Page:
The 2022 Super Bowl – to be or not to be?


Isaac Naren

Faculty Field, once bustling with life, now sits empty and alone. Similar to the NFL, Webb faces difficulties in its sporting programs, with major games and practices being at risk of cancellation. “It is heartbreaking to see football, both at Webb and the NFL, be so fatigued,” Leo Levitin-Shilman (‘23) said.

The sheer excitement in the Super Bowl is due to the many risks involved. The audience experiences this excitement and contributes to it. If a team loses, potential money could be lost, embarrassment could plague the franchise for years to come, and valuable players could leave the team entirely. However, there is a certain risk that has only been seen a couple of times in over 100 years of NFL history: the risk of cancellation.

“If I am being honest, I don’t know what will happen with the Super Bowl this year,” Jordan McCray (‘23) said. “There are so many variables. No matter what happens or what is said in the next couple of weeks, there is still a possibility that it will get cancelled.”

This year, the big game may not even be played, due to the Omicron variant. The Super Bowl is in Los Angeles, the county with the highest COVID cases in California.

Not only does this mass event bring in people from around the globe, but there are also parties that occur due to this event. Several people in an enclosed space sharing food could lead to COVID throwing 300 yards. Although this new variant is more contagious, would the NFL risk losing millions of dollars in revenue?

“Too much money would be lost,” Alfonso Alvarez-Seara (‘23) said. “Maybe take extra precautions like limiting seating or showing a negative test or vaccination card, but I think they’re not cancelling it. Too many people would be affected.”

Cancellation would not only affect the players on the competing teams. Managers, owners, employees, stadium faculty, and many more would suffer if the Super Bowl was cancelled. Millions of dollars, hours of hard work, and excitement would all go down the drain. The media could turn against the NFL, and it could snowball into a frenzy. The most the NFL would be willing to do is postpone the game if there were not enough players available.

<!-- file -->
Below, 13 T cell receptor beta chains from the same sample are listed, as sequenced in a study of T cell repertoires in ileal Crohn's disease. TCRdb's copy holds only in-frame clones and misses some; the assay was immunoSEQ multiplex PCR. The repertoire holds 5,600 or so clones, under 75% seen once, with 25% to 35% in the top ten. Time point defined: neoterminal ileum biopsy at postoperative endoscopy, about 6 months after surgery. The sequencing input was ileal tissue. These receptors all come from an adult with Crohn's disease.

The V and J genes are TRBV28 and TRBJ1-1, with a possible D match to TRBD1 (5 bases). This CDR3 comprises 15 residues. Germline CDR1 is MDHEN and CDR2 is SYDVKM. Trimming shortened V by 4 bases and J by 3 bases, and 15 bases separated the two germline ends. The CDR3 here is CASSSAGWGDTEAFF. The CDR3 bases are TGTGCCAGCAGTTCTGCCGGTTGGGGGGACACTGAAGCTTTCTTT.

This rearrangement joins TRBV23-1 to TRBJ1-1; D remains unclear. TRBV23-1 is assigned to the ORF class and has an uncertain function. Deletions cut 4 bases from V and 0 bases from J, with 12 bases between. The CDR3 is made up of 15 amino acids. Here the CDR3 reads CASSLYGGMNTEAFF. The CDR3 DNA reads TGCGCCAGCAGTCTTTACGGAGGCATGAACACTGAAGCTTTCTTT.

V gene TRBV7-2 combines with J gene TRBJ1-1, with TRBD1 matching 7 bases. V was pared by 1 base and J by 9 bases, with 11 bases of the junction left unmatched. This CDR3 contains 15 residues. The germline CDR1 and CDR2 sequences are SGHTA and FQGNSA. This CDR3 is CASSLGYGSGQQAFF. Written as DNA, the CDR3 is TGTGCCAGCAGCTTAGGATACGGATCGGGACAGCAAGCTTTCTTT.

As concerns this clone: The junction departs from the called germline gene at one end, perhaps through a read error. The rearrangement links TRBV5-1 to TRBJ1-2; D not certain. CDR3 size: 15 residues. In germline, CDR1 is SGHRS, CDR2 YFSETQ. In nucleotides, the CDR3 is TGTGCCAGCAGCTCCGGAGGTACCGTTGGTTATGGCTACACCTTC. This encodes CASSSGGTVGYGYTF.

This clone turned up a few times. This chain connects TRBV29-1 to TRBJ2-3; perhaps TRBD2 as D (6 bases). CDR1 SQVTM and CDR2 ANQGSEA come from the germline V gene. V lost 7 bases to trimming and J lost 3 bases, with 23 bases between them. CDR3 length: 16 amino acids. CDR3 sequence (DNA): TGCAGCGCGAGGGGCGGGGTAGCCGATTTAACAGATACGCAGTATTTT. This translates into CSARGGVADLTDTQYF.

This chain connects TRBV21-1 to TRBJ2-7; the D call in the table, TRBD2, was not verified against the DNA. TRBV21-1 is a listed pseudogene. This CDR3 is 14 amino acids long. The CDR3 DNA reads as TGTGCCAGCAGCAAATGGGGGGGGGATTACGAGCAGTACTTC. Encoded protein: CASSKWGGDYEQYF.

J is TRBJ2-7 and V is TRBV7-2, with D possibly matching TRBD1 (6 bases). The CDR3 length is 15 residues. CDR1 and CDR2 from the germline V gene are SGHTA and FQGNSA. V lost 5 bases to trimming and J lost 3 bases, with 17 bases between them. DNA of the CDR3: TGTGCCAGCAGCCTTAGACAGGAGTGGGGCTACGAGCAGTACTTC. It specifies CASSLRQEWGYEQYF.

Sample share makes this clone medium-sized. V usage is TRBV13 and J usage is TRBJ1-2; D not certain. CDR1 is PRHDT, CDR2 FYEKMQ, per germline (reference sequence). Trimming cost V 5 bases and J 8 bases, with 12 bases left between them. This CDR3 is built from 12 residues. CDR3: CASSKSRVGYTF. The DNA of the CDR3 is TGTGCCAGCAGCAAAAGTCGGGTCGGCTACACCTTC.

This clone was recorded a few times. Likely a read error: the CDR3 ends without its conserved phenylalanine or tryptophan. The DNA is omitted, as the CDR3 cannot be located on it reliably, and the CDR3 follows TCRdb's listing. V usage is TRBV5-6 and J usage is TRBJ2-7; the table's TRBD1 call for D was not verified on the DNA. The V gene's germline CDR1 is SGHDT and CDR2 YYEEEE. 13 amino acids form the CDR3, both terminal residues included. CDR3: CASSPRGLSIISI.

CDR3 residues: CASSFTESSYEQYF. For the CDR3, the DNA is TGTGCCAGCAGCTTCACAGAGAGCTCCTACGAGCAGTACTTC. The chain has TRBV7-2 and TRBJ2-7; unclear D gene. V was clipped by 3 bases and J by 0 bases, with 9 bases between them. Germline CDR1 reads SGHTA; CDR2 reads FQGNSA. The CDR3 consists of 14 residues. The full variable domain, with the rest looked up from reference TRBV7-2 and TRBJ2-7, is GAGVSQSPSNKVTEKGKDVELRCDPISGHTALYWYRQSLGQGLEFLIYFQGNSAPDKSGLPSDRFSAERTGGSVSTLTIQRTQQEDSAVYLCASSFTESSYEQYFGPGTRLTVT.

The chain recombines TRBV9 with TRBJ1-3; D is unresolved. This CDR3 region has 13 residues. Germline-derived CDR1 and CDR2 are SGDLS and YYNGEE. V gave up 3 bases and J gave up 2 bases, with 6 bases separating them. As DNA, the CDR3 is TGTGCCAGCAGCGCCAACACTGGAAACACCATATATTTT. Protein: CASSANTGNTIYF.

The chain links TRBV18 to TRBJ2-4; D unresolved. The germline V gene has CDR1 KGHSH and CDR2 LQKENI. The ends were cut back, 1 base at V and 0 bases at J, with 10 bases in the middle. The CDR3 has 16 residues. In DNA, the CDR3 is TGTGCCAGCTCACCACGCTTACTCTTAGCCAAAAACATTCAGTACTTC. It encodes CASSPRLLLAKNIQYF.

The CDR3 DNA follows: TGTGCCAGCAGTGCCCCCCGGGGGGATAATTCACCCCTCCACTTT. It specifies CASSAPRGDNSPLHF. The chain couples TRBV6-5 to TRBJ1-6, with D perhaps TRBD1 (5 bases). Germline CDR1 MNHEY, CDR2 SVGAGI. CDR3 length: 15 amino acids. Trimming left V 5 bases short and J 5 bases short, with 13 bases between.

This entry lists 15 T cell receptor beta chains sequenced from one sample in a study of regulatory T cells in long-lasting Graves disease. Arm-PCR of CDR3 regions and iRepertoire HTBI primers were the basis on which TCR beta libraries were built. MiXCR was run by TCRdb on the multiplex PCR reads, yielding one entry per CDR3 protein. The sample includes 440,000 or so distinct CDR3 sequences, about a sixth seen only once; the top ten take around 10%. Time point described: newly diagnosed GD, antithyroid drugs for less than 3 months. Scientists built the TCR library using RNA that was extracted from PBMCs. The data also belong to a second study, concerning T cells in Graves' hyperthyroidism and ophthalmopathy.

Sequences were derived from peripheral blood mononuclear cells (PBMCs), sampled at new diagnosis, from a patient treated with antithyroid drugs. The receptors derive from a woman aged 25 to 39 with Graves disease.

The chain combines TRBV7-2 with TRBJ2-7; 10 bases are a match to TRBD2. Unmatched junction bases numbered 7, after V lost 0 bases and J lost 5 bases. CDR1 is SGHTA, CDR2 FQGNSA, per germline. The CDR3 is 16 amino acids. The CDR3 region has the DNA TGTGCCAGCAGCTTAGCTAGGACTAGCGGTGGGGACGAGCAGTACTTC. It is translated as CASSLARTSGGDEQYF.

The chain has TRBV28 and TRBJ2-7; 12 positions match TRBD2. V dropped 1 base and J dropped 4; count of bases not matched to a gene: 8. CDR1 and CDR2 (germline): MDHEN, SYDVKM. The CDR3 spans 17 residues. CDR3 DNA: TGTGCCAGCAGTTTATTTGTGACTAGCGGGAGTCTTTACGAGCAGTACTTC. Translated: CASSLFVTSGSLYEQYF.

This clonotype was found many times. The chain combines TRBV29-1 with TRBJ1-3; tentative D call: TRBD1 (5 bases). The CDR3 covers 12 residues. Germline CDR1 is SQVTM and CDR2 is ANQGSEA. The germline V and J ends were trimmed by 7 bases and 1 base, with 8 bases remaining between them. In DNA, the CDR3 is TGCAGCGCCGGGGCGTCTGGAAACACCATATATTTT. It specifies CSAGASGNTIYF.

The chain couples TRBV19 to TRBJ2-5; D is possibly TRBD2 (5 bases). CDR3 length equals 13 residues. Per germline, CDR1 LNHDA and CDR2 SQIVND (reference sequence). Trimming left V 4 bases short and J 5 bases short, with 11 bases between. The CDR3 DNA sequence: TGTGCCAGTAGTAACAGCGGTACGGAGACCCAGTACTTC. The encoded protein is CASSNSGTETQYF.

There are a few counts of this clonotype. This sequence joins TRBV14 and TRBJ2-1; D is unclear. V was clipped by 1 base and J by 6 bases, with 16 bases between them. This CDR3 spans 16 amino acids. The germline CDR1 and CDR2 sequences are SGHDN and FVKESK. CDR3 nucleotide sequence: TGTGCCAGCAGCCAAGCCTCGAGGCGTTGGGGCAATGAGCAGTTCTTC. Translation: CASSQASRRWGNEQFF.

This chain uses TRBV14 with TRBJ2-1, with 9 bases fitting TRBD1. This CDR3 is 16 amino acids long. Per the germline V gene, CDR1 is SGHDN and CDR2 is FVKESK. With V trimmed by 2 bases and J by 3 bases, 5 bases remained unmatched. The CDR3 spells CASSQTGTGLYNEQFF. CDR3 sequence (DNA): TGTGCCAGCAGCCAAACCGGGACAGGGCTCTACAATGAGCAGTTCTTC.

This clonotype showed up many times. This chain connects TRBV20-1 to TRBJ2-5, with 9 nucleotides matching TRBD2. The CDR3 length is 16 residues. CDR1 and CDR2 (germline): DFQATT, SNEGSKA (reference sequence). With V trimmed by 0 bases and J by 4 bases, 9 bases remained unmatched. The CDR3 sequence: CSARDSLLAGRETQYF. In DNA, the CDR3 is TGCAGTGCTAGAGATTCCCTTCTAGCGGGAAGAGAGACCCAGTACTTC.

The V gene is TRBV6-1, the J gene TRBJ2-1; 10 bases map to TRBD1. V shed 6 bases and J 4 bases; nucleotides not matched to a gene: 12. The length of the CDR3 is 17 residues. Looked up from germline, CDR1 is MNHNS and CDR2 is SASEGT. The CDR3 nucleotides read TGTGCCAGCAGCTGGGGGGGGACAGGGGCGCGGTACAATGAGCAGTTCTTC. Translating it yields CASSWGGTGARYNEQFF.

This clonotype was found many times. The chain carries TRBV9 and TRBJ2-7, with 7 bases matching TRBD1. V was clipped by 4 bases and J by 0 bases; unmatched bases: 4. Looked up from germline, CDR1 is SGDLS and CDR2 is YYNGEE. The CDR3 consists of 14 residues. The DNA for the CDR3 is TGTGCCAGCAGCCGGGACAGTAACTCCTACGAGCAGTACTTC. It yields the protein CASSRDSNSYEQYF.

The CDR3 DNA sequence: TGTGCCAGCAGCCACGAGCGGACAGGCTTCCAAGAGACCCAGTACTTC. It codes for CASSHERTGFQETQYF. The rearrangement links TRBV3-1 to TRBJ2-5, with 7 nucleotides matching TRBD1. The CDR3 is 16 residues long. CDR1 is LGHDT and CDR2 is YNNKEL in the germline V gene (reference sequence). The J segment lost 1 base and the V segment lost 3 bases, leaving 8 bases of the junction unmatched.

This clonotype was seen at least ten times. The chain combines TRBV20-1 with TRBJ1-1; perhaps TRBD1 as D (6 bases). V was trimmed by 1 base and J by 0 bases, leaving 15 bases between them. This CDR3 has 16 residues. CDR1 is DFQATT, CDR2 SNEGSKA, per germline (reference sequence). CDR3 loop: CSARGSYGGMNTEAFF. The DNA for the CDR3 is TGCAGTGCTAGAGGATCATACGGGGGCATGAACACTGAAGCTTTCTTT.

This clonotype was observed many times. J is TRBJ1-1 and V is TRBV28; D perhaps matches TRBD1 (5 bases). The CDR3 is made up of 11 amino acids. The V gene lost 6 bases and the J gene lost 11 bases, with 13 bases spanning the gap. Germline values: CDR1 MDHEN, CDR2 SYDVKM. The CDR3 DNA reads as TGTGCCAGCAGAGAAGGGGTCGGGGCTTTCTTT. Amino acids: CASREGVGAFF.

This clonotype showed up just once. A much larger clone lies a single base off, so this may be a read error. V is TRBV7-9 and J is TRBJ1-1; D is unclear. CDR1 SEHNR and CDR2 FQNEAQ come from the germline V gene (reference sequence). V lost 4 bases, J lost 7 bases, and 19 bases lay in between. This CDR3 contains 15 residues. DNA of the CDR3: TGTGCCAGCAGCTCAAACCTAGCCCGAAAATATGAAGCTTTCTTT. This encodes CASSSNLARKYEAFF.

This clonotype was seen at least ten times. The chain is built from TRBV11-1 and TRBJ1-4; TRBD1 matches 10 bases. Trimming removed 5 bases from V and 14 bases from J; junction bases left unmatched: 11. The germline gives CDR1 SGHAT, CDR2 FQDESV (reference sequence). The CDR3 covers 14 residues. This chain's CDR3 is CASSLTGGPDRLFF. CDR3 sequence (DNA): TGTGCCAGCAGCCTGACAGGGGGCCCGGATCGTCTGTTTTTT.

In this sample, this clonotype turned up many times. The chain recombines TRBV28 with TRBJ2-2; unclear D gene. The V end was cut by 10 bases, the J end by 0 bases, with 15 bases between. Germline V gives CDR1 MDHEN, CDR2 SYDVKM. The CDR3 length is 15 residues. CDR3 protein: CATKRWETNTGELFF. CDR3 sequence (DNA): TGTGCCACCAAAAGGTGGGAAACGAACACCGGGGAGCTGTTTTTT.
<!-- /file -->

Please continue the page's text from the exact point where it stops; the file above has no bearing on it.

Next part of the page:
“I don’t think the Super Bowl is getting cancelled,” Ayan Kaushal (‘24) said. “They already got everything ready and have been preparing for a while. Unless there are not enough players because of the situation, I don’t think they [will] shut it down. Too many cons overpower the pros for shutting down the Super Bowl.”

Meanwhile, at Webb, there is a similar discussion being held. The medical advisory board must be careful with their protocols for sports practices and games. Some sports, like basketball and soccer, still have their normal schedules, but with limits like masking and specific time restrictions. In the past, other sports, like wrestling, have been completely postponed, with practices and games being cancelled (or postponed) due to the Omicron variant. The situation in Webb and the NFL shows that complications and difficulties in hosting sporting events occur both in local competition and in the highest possible form of play.

“Even though there is always a possibility of the Super Bowl getting cancelled, there is also always a possibility that it will continue on,” Jordan said.

This optimism is shared by the NFL. Event organizers have revealed that the Super Bowl is still scheduled for February 13, 2022, with no signs of cancellation. There will be 100% occupancy, but all attendees will be required to wear face masks. Only time will tell if this is a good idea or not.